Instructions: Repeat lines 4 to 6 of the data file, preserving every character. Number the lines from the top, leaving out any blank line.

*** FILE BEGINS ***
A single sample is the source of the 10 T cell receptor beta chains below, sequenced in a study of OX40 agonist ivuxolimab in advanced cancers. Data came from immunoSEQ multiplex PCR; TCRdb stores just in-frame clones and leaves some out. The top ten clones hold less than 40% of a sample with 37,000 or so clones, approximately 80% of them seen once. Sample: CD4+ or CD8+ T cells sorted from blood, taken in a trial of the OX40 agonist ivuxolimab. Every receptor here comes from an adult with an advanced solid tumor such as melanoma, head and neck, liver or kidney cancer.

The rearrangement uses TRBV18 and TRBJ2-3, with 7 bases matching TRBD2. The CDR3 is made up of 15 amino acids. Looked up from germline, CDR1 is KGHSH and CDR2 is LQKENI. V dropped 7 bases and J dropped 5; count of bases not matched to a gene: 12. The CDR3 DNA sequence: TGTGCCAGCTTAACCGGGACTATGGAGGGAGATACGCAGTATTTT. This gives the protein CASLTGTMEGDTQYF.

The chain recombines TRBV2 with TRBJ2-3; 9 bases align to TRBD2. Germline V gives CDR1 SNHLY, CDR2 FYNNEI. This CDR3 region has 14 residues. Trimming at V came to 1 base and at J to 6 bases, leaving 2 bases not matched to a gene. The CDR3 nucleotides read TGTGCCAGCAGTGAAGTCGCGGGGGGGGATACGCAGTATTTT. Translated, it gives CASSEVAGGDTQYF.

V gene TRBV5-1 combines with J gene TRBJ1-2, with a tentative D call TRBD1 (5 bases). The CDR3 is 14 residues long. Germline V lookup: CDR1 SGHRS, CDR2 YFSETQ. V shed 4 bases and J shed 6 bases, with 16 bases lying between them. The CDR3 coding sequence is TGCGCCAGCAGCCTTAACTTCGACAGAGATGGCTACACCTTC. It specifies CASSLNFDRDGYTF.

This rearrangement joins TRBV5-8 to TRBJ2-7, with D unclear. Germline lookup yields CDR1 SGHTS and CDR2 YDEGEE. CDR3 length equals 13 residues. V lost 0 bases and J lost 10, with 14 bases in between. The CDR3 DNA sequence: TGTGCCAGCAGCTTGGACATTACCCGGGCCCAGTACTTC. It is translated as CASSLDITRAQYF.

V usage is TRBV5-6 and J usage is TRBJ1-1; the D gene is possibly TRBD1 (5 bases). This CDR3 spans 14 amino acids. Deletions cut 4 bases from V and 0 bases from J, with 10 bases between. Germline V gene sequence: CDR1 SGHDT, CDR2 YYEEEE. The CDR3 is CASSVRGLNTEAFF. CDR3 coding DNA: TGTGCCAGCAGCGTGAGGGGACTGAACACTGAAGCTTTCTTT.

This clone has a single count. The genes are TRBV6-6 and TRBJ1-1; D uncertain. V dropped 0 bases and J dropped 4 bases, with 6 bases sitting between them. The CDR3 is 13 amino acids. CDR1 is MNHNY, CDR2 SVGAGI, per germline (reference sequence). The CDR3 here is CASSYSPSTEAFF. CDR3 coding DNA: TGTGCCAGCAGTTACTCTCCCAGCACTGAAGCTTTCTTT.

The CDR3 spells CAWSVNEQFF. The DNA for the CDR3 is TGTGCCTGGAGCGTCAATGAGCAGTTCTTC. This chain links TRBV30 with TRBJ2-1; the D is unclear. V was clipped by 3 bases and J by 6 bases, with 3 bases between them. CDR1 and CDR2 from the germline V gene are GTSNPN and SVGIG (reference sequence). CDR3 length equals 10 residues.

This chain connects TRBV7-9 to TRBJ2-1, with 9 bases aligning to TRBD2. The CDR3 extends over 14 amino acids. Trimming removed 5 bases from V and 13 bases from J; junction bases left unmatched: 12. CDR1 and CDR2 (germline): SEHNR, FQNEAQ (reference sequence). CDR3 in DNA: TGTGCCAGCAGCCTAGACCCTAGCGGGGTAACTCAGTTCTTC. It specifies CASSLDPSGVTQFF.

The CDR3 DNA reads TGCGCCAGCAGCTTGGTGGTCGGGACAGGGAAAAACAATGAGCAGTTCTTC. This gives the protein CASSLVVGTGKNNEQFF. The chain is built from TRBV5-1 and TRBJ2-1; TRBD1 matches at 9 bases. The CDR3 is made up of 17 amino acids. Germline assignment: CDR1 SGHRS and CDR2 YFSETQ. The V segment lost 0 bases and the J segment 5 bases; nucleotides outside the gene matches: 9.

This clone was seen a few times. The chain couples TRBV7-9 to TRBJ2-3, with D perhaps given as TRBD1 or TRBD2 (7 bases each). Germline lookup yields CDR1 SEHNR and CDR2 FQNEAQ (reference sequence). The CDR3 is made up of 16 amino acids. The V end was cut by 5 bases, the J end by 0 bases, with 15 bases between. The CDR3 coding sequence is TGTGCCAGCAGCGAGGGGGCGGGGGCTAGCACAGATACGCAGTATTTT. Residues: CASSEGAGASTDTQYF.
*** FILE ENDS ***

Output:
V gene TRBV5-1 combines with J gene TRBJ1-2, with a tentative D call TRBD1 (5 bases). The CDR3 is 14 residues long. Germline V lookup: CDR1 SGHRS, CDR2 YFSETQ. V shed 4 bases and J shed 6 bases, with 16 bases lying between them. The CDR3 coding sequence is TGCGCCAGCAGCCTTAACTTCGACAGAGATGGCTACACCTTC. It specifies CASSLNFDRDGYTF.

This rearrangement joins TRBV5-8 to TRBJ2-7, with D unclear. Germline lookup yields CDR1 SGHTS and CDR2 YDEGEE. CDR3 length equals 13 residues. V lost 0 bases and J lost 10, with 14 bases in between. The CDR3 DNA sequence: TGTGCCAGCAGCTTGGACATTACCCGGGCCCAGTACTTC. It is translated as CASSLDITRAQYF.

V usage is TRBV5-6 and J usage is TRBJ1-1; the D gene is possibly TRBD1 (5 bases). This CDR3 spans 14 amino acids. Deletions cut 4 bases from V and 0 bases from J, with 10 bases between. Germline V gene sequence: CDR1 SGHDT, CDR2 YYEEEE. The CDR3 is CASSVRGLNTEAFF. CDR3 coding DNA: TGTGCCAGCAGCGTGAGGGGACTGAACACTGAAGCTTTCTTT.